What preamp are you using?
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Just my .02 cents, but I have found that 2 identical amplifiers are the only way to accomplish this successfully. There are very few exceptions. The two most important things in my opinion are rise time and input sensitivity. It is possible to compensate for differences in input sens. by attenuating one of the amplifiers, but rise times (and input impedances) are a whole different animal. A crude analogy would be using a seperate car engine to drive each axle. One engine is a four cylinder engine, the other the same engine but with a turbo. The engine speed will not rise and fall at the same speed, creating an anomoly. The human ear is extremely sensitive to the timing of sound - having identical amplifiers delivers a coherent signal. I have heard systems where people used tubes on tweeters and solid state on woofers, and in my opinion it fails to be cohesive. One of the few exceptions to this would be to use a McCormack dna .5 deluxe on the top end, and a standard dna .5 on the bottom, as these amplifiers have identical input specs. I may be overtly picky about this, and if you were really interested in trying the bi-amp contact B&K and get the specs for input sens. and input impedance. If they match, go for it.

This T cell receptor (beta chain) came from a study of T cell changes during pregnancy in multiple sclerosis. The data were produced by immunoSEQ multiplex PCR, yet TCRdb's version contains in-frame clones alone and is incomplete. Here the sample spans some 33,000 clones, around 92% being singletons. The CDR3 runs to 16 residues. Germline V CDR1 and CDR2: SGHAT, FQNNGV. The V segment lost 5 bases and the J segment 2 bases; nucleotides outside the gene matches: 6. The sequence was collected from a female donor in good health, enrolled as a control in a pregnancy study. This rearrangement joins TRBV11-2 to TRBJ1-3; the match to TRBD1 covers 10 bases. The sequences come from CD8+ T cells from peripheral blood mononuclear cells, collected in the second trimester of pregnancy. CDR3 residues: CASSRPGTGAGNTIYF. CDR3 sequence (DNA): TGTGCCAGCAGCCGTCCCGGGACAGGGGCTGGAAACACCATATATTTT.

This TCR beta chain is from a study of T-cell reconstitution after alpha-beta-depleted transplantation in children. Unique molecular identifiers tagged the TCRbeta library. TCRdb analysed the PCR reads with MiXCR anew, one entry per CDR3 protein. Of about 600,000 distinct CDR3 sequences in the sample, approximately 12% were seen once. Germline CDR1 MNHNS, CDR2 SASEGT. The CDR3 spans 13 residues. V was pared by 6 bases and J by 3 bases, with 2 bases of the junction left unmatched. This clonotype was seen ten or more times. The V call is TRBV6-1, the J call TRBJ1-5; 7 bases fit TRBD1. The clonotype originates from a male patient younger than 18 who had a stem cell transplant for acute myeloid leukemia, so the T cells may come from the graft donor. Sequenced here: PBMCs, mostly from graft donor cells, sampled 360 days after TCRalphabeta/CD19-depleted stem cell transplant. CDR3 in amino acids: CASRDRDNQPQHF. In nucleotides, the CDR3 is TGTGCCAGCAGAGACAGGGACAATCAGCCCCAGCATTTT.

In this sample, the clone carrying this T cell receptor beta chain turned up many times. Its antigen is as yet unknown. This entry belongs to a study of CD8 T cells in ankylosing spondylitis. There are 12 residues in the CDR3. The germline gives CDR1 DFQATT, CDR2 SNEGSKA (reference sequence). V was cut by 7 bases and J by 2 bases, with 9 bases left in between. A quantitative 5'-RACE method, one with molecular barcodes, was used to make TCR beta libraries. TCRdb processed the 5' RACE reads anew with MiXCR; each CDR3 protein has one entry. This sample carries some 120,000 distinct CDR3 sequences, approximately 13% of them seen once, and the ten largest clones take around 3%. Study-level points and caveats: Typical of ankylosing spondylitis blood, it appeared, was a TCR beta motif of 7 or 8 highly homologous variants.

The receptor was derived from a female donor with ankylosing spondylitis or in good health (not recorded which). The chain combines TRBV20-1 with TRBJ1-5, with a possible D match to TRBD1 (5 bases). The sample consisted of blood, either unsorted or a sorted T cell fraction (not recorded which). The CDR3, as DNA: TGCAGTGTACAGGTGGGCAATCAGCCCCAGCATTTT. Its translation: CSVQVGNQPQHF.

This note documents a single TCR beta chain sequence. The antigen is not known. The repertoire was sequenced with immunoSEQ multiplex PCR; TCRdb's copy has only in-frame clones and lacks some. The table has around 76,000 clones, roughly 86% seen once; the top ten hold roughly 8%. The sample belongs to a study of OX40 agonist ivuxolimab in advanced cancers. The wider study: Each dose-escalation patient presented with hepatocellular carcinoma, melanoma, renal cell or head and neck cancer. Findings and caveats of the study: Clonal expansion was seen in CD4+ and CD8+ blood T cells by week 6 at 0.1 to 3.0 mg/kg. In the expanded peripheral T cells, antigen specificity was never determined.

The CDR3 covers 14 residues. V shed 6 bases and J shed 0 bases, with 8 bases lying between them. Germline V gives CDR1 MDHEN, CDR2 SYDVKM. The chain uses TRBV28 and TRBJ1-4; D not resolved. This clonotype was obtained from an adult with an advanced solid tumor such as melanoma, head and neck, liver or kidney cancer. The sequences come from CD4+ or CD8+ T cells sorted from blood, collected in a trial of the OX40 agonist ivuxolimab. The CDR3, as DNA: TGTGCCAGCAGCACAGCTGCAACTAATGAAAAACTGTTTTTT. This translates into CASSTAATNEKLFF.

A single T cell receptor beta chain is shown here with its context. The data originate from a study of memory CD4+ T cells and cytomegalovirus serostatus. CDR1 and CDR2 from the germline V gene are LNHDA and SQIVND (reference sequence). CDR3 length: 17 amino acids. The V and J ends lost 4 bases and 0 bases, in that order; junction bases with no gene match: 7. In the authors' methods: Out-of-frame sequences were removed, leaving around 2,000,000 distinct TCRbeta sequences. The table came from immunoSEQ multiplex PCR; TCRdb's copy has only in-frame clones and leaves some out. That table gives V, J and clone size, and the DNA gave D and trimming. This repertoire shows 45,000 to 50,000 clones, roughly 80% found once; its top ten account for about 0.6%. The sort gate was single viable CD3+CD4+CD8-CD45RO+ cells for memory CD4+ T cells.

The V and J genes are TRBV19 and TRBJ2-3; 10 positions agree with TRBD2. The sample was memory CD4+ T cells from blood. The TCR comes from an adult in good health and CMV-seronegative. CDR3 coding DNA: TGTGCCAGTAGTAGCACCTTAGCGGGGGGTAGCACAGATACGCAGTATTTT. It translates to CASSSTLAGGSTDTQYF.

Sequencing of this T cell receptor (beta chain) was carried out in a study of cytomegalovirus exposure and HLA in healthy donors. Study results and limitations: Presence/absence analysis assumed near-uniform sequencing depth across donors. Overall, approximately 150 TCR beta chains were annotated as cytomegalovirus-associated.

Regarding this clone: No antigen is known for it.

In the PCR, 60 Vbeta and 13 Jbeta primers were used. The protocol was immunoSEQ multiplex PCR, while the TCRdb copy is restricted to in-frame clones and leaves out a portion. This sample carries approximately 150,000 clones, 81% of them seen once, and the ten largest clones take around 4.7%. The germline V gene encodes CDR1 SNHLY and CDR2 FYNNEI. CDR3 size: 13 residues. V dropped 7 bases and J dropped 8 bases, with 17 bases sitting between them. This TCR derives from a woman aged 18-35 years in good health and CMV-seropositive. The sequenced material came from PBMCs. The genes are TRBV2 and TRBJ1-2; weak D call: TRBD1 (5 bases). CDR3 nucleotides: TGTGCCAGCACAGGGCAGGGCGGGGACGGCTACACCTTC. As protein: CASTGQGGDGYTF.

If they are from the same series / era of production, you won't have any problems. They are near identical designs with one just having higher rail voltages and more current with the associated increase in output devices necessary to pass the higher amount of power. Just bare in mind that B&K has had gobs of production changes in the last twenty years and the amps could have completely different output devices in them with the associated changes in support circuitry. If in doubt, contact Jerry at B&K in their tech support department. Great guy and very down to Earth. If need be, you can even send your amps in and B&K will set them up for identical operation ( short of power output ). Sean
In my opinion, you'd be MUCH better of selling both amplifiers and the preamplifier, and then buy the very best solid-state integrated for which you can justify the cost...
What si your source? If you are a one source guy (like me), then you can forget the integrated, and track down a Boulder 102ae... Even if your source doesn't have a variable output, you can run it through a GoldPoint attenuator before the Boulder. If you're a multiple source guy, then I'd go for something like a Bryston integrated.